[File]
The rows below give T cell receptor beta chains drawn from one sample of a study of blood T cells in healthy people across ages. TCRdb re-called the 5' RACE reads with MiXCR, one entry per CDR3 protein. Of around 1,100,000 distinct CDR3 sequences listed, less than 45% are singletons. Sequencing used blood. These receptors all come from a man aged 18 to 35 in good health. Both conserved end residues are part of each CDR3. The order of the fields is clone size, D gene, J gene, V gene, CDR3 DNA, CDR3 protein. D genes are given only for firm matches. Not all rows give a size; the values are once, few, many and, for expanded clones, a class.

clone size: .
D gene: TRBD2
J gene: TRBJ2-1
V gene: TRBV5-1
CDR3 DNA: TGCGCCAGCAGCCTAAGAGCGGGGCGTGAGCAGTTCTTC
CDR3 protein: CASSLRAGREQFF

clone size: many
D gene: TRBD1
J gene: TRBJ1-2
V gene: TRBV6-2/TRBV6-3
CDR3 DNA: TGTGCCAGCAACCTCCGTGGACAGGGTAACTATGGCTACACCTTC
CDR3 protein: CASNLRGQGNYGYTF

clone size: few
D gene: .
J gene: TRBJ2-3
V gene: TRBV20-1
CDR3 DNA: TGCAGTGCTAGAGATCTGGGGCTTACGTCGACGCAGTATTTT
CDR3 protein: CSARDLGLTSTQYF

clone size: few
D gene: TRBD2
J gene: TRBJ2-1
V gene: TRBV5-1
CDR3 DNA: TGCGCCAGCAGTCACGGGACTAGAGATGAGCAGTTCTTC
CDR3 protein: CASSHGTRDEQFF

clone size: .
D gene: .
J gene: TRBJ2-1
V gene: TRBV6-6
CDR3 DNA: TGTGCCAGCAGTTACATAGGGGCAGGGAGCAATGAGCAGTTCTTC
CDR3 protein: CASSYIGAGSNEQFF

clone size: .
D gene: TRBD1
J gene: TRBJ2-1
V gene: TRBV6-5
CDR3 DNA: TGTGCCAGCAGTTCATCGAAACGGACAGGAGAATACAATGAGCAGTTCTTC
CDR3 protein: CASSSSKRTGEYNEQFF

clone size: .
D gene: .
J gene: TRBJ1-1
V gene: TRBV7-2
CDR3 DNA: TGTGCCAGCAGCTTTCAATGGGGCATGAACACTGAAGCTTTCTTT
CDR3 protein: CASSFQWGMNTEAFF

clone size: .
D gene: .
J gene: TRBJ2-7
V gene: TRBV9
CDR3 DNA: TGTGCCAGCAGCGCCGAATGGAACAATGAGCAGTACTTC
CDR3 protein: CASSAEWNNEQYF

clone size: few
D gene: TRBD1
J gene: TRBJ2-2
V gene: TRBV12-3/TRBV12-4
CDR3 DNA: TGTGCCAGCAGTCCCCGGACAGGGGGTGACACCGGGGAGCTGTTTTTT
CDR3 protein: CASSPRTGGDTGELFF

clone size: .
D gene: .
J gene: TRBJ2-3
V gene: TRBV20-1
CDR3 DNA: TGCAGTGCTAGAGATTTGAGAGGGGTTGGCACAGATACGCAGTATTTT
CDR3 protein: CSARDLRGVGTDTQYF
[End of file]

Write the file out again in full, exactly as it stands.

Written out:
The rows below give T cell receptor beta chains drawn from one sample of a study of blood T cells in healthy people across ages. TCRdb re-called the 5' RACE reads with MiXCR, one entry per CDR3 protein. Of around 1,100,000 distinct CDR3 sequences listed, less than 45% are singletons. Sequencing used blood. These receptors all come from a man aged 18 to 35 in good health. Both conserved end residues are part of each CDR3. The order of the fields is clone size, D gene, J gene, V gene, CDR3 DNA, CDR3 protein. D genes are given only for firm matches. Not all rows give a size; the values are once, few, many and, for expanded clones, a class.

clone size: .
D gene: TRBD2
J gene: TRBJ2-1
V gene: TRBV5-1
CDR3 DNA: TGCGCCAGCAGCCTAAGAGCGGGGCGTGAGCAGTTCTTC
CDR3 protein: CASSLRAGREQFF

clone size: many
D gene: TRBD1
J gene: TRBJ1-2
V gene: TRBV6-2/TRBV6-3
CDR3 DNA: TGTGCCAGCAACCTCCGTGGACAGGGTAACTATGGCTACACCTTC
CDR3 protein: CASNLRGQGNYGYTF

clone size: few
D gene: .
J gene: TRBJ2-3
V gene: TRBV20-1
CDR3 DNA: TGCAGTGCTAGAGATCTGGGGCTTACGTCGACGCAGTATTTT
CDR3 protein: CSARDLGLTSTQYF

clone size: few
D gene: TRBD2
J gene: TRBJ2-1
V gene: TRBV5-1
CDR3 DNA: TGCGCCAGCAGTCACGGGACTAGAGATGAGCAGTTCTTC
CDR3 protein: CASSHGTRDEQFF

clone size: .
D gene: .
J gene: TRBJ2-1
V gene: TRBV6-6
CDR3 DNA: TGTGCCAGCAGTTACATAGGGGCAGGGAGCAATGAGCAGTTCTTC
CDR3 protein: CASSYIGAGSNEQFF

clone size: .
D gene: TRBD1
J gene: TRBJ2-1
V gene: TRBV6-5
CDR3 DNA: TGTGCCAGCAGTTCATCGAAACGGACAGGAGAATACAATGAGCAGTTCTTC
CDR3 protein: CASSSSKRTGEYNEQFF

clone size: .
D gene: .
J gene: TRBJ1-1
V gene: TRBV7-2
CDR3 DNA: TGTGCCAGCAGCTTTCAATGGGGCATGAACACTGAAGCTTTCTTT
CDR3 protein: CASSFQWGMNTEAFF

clone size: .
D gene: .
J gene: TRBJ2-7
V gene: TRBV9
CDR3 DNA: TGTGCCAGCAGCGCCGAATGGAACAATGAGCAGTACTTC
CDR3 protein: CASSAEWNNEQYF

clone size: few
D gene: TRBD1
J gene: TRBJ2-2
V gene: TRBV12-3/TRBV12-4
CDR3 DNA: TGTGCCAGCAGTCCCCGGACAGGGGGTGACACCGGGGAGCTGTTTTTT
CDR3 protein: CASSPRTGGDTGELFF

clone size: .
D gene: .
J gene: TRBJ2-3
V gene: TRBV20-1
CDR3 DNA: TGCAGTGCTAGAGATTTGAGAGGGGTTGGCACAGATACGCAGTATTTT
CDR3 protein: CSARDLRGVGTDTQYF